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rose hair climbing walls for no good reason help.

Discussion in 'Tarantula Questions & Discussions' started by whamslam3, Aug 3, 2012.

  1. whamslam3

    whamslam3 Arachnopeon

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    my rose hair keeps climbing walls. she hasnt done this since the first day i go her. i have had her for prob almost a year now and she started doin it again. i moved the log in her cage to make it point a different way, other then that i didnt rly do anything different, so why would she all of a sudden start climbing the walls. she has been doing this for like 3 days. i have seen her fall twice and yet she still does it. her floor is not wet either so its not that.
     
  2. grayzone

    grayzone Arachnoking

    Assuming you already know that moist sub is the usual cause, id like to know how the TEMPS in your area are?
    I ask this because HERE IN MY AREA its rather warm (for WA state at least), and inside is no cooler... I have a female rosie that is doing it too, as well as a B. albo (they share a PROPERLY BUILT divided enclosure) .. Both are bone dry inside with only their water dishes..
    They NEVER (especially my albo) climb the walls until lately .. im assuming the heat has somethin to do with it..
    I have turned on 2 fans in the main section of my house, to provide a cross breeze and lower the temps a bit. My rosie has stopped climbing, but the albo is hanging like a poeci near a heat lamp

    ---------- Post added 08-03-2012 at 08:58 PM ----------

    lol.. im sorry..
    I read your entire post, yet still talked to you like you JUST got the thing (too many rosie threads all the time i guess)

    Anyways, how big of a risk are the falls shes taking? does she have a lot of falling distance till she hits sub? Is she super fat?
     
  3. whamslam3

    whamslam3 Arachnopeon

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    she falls kinda far if she falls from the top. she fell kinda hard a few mins ago but she landed the right way at least, almost hit the log tho. it is rly hot in CA right now but still its been rly hot be4 and she didnt do it. it only started happening after i moved the log around in her cage. maybe i should get a hiding place for her, maybe she doesnt like that i moved her log haha no shes not super fat. she has been on a hibernation for the past few months she just starting eating again recently. she is prob the size of the palm of a regular size hand i guess hehe (not counting her legs fully spread out).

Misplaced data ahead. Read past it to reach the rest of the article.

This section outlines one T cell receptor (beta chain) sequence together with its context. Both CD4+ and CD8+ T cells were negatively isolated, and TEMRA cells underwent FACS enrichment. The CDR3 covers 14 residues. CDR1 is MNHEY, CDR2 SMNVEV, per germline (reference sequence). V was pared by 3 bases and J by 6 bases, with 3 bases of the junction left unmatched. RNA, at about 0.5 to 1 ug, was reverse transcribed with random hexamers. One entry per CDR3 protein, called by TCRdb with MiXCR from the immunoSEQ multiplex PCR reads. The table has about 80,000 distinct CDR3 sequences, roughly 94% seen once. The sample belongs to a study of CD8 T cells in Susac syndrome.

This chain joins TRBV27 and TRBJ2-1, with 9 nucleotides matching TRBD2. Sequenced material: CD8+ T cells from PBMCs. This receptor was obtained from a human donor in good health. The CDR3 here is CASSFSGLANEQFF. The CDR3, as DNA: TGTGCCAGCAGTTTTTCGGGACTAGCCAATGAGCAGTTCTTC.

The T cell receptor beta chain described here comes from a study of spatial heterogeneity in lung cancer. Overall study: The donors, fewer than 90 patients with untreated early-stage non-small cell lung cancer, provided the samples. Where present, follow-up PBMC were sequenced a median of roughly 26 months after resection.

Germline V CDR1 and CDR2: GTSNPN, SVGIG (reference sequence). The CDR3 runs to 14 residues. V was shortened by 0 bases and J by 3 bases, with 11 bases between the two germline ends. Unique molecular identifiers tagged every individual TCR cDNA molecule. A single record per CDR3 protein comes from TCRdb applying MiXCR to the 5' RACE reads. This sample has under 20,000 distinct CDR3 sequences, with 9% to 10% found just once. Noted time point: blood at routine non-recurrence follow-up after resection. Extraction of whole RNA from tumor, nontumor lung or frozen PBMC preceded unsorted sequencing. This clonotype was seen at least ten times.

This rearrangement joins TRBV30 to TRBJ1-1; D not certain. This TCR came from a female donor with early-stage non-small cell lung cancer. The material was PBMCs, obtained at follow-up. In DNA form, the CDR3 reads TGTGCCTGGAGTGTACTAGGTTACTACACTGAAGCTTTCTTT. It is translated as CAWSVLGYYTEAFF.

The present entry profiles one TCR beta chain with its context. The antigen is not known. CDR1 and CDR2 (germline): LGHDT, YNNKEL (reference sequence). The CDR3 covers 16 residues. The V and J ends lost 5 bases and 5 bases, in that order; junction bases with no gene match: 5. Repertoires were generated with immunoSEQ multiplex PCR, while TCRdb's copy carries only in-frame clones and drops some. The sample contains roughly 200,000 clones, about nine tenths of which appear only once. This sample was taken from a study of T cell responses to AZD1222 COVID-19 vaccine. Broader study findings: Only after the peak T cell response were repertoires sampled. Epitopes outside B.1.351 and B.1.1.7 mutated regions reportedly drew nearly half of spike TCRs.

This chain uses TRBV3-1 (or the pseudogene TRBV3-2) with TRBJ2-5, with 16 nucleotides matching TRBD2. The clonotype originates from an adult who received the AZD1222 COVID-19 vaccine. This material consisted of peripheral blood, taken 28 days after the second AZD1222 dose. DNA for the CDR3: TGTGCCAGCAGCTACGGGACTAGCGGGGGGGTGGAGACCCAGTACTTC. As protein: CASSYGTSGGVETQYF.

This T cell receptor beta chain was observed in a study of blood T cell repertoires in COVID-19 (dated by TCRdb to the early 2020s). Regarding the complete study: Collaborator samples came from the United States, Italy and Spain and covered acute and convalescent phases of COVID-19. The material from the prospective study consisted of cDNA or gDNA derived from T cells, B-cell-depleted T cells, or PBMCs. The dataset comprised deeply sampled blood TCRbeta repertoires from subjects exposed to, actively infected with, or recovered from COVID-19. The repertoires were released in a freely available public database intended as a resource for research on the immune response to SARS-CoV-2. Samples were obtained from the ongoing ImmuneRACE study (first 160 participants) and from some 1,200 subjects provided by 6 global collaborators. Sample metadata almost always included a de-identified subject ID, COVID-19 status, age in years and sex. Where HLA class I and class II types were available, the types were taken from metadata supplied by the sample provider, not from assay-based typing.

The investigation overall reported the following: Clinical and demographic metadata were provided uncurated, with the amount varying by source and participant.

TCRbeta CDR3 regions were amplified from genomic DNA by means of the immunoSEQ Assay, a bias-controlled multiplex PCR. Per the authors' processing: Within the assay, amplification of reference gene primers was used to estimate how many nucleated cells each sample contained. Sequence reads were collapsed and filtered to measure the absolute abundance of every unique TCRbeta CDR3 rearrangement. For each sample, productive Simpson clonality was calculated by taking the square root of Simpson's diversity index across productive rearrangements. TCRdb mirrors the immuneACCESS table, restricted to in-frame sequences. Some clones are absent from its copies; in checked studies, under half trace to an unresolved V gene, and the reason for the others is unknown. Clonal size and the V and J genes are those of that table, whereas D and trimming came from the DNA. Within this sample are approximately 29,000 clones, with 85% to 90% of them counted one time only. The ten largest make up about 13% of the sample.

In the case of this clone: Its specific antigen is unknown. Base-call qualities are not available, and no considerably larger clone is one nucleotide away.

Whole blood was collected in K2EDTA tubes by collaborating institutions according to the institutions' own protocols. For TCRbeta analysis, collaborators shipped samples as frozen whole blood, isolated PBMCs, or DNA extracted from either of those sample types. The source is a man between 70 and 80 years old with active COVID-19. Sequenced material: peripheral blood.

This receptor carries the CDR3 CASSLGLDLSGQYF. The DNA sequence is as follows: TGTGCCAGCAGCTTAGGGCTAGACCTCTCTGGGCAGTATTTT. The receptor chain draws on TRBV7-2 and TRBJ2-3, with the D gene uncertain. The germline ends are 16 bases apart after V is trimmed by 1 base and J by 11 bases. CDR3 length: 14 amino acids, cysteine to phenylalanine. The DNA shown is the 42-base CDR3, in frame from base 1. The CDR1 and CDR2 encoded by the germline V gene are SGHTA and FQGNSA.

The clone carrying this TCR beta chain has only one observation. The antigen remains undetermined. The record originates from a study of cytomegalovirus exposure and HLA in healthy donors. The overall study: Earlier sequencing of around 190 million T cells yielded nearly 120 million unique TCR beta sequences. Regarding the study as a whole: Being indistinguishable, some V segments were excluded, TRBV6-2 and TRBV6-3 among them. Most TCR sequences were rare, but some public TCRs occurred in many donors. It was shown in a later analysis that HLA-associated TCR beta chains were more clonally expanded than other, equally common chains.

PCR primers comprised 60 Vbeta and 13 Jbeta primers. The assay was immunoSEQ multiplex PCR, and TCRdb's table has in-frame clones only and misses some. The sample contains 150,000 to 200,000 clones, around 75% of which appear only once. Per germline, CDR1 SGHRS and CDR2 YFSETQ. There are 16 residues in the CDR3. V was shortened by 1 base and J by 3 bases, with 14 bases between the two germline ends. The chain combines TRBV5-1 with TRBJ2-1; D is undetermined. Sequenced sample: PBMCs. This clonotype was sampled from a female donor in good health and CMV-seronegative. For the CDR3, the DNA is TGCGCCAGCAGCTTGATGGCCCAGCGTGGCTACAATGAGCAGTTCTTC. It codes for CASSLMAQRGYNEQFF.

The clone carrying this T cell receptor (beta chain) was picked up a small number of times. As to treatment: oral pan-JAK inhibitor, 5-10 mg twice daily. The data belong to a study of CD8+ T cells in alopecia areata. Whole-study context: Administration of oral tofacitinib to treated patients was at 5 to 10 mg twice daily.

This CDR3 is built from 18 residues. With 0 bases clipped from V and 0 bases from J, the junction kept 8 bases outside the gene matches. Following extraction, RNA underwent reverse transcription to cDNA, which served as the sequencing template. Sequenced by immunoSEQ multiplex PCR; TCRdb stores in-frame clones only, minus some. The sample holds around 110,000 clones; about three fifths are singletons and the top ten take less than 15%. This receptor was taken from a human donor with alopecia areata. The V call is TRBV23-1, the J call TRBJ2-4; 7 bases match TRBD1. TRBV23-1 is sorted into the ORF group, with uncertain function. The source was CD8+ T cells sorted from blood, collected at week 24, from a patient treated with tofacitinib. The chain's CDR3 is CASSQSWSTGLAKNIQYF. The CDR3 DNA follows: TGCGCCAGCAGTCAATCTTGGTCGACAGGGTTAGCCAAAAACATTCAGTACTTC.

Last edited: Aug 4, 2012
  4. coldvaper

    coldvaper Arachnosquire

    Got any pics? What substrate you using? Where in Ca are you, I am located on the SF penn. It hasn't really been that hot. Are you sure your Rosea is a female?
     
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  5. whamslam3

    whamslam3 Arachnopeon

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    when i got her the guy told me it was a girl since he saw her molt. the guy aslo set up the tank for me when i got her so it should be fine. im in whittier ca. although i would like a little more substrate in mine
     
  6. For some reason I get the sense that this rose may be your first tarantula, or that you haven't had tarantulas for very long. In any case, to make sure that you're starting out on the right foot and have been introduced to all the basic issues, I'm going to begin with my soon-to-be-world-notorious NEWBIE INTRODUCTION. If I'm mistaken, I apologize. But, even if you aren’t a newbie I suggest that you read through it for review. (I just LUVS doing this!) Please stand by while I load the canned message.


    [size=+1]HEY PEOPLE! WE'VE GOT ANOTHER NEWBIE HERE![/SIZE]​

    Cue the mariachis, the confetti, and the clowns. :clown: Let's start the party!

    Whamslam3, please don't be offended! I've been messing with tarantulas longer than most people on this forum have been alive, and I still consider myself a newbie. I'm just having a little fun with you.

    :biggrin:

    Okay, let's get down to business. First, the pleasantries:

    [SIZE=+1]"Welcome to the hobby!"

    "Welcome to these forums!"
    [/size]


    Now, to get you started on the right foot I urge you to read the following webpages.

    Stan's Rant - A little initial boost in the right direction.
    BE SURE TO READ AND HEED THE WARNINGS! They'll save you a bundle of cash and maybe a few dead tarantulas!
    BE SURE TO READ THE BOOKS! The books will not only answer all your questions, but will also answer all the questions you hadn't thought to ask!

    Myths, Misconceptions, and Mistakes Perpetuated by Tarantula Enthusiasts - A growing list of bad information in the hobby. Be sure to explore all the links.

    And since you already have a Chilean rose tarantula (Grammostola rosea) you definitely should also read Care and Husbandry of the Chilean Rose Tarantula - How NOT to let your Chilean rose tarantula drive you to the funny farm!